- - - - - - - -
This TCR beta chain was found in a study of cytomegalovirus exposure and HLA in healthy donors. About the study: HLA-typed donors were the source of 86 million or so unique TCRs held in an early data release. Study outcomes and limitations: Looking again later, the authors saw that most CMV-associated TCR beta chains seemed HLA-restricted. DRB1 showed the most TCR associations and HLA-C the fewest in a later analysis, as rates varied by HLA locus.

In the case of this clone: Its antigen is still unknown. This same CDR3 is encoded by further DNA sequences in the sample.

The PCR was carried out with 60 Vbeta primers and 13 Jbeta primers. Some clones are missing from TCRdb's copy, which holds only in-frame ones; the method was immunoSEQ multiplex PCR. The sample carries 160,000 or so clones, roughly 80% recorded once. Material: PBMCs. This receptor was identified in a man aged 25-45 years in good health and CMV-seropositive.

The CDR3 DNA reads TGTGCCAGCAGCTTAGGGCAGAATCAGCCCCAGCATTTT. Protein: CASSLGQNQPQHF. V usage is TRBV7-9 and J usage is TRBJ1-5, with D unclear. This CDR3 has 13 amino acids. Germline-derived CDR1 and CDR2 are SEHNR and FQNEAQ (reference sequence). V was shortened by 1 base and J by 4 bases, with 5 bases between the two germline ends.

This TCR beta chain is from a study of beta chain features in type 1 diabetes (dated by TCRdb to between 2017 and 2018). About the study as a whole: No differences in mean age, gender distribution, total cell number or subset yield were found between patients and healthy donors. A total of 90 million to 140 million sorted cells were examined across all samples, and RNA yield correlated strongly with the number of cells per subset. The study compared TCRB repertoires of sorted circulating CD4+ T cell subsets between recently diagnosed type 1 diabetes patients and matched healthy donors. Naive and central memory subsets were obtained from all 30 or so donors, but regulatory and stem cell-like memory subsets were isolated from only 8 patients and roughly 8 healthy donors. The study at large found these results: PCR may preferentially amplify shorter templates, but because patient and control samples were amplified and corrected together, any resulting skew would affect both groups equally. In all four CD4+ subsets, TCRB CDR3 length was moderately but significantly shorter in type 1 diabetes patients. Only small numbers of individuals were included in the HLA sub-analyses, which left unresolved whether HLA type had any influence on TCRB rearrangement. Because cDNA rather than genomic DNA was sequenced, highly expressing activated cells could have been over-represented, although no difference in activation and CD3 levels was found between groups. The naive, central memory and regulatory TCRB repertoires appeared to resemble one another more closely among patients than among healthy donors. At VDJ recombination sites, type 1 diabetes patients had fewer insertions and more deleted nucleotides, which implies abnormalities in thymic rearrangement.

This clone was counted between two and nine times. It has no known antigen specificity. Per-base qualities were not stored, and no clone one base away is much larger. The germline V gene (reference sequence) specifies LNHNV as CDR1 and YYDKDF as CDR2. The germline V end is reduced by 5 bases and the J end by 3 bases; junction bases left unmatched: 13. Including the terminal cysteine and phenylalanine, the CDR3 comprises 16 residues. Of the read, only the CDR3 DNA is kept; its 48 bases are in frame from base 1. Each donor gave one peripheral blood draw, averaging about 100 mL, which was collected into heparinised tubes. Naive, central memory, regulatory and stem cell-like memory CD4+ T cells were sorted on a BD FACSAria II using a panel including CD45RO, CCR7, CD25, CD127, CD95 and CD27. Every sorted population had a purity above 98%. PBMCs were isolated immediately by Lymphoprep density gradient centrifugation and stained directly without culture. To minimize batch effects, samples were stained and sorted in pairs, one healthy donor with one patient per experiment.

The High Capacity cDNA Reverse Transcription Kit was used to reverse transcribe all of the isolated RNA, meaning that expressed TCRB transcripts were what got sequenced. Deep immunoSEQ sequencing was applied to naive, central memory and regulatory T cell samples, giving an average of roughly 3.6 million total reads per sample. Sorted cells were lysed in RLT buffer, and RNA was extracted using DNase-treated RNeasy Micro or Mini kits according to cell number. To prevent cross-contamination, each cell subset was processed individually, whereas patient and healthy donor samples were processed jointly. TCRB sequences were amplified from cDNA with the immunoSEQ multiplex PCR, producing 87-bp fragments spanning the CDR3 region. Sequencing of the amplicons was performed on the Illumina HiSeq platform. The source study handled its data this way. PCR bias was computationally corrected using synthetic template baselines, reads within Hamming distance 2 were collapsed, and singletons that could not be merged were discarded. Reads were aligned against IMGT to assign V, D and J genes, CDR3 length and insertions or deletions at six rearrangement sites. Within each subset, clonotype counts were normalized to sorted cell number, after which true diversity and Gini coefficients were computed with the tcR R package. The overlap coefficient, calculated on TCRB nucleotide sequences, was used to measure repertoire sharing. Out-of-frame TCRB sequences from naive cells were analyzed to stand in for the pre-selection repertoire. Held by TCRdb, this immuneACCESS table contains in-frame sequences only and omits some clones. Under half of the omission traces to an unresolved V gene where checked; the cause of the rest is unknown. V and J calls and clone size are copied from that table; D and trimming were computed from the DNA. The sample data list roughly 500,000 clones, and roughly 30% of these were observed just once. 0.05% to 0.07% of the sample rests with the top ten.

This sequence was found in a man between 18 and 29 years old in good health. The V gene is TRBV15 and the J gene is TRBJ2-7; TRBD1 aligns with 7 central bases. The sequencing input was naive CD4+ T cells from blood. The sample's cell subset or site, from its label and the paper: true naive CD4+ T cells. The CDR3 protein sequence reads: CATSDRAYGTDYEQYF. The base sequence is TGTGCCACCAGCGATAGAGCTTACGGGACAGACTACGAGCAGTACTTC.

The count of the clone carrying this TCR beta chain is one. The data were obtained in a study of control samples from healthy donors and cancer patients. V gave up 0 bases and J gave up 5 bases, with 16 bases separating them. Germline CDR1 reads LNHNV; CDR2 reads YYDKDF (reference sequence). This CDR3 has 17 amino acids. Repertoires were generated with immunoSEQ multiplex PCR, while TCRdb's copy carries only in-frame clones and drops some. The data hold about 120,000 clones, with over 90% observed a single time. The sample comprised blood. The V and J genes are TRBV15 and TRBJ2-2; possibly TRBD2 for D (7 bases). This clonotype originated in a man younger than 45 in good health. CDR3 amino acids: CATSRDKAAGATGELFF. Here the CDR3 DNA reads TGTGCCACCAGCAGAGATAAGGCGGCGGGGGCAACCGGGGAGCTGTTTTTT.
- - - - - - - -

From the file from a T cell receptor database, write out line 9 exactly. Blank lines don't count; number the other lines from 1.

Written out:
The count of the clone carrying this TCR beta chain is one. The data were obtained in a study of control samples from healthy donors and cancer patients. V gave up 0 bases and J gave up 5 bases, with 16 bases separating them. Germline CDR1 reads LNHNV; CDR2 reads YYDKDF (reference sequence). This CDR3 has 17 amino acids. Repertoires were generated with immunoSEQ multiplex PCR, while TCRdb's copy carries only in-frame clones and drops some. The data hold about 120,000 clones, with over 90% observed a single time. The sample comprised blood. The V and J genes are TRBV15 and TRBJ2-2; possibly TRBD2 for D (7 bases). This clonotype originated in a man younger than 45 in good health. CDR3 amino acids: CATSRDKAAGATGELFF. Here the CDR3 DNA reads TGTGCCACCAGCAGAGATAAGGCGGCGGGGGCAACCGGGGAGCTGTTTTTT.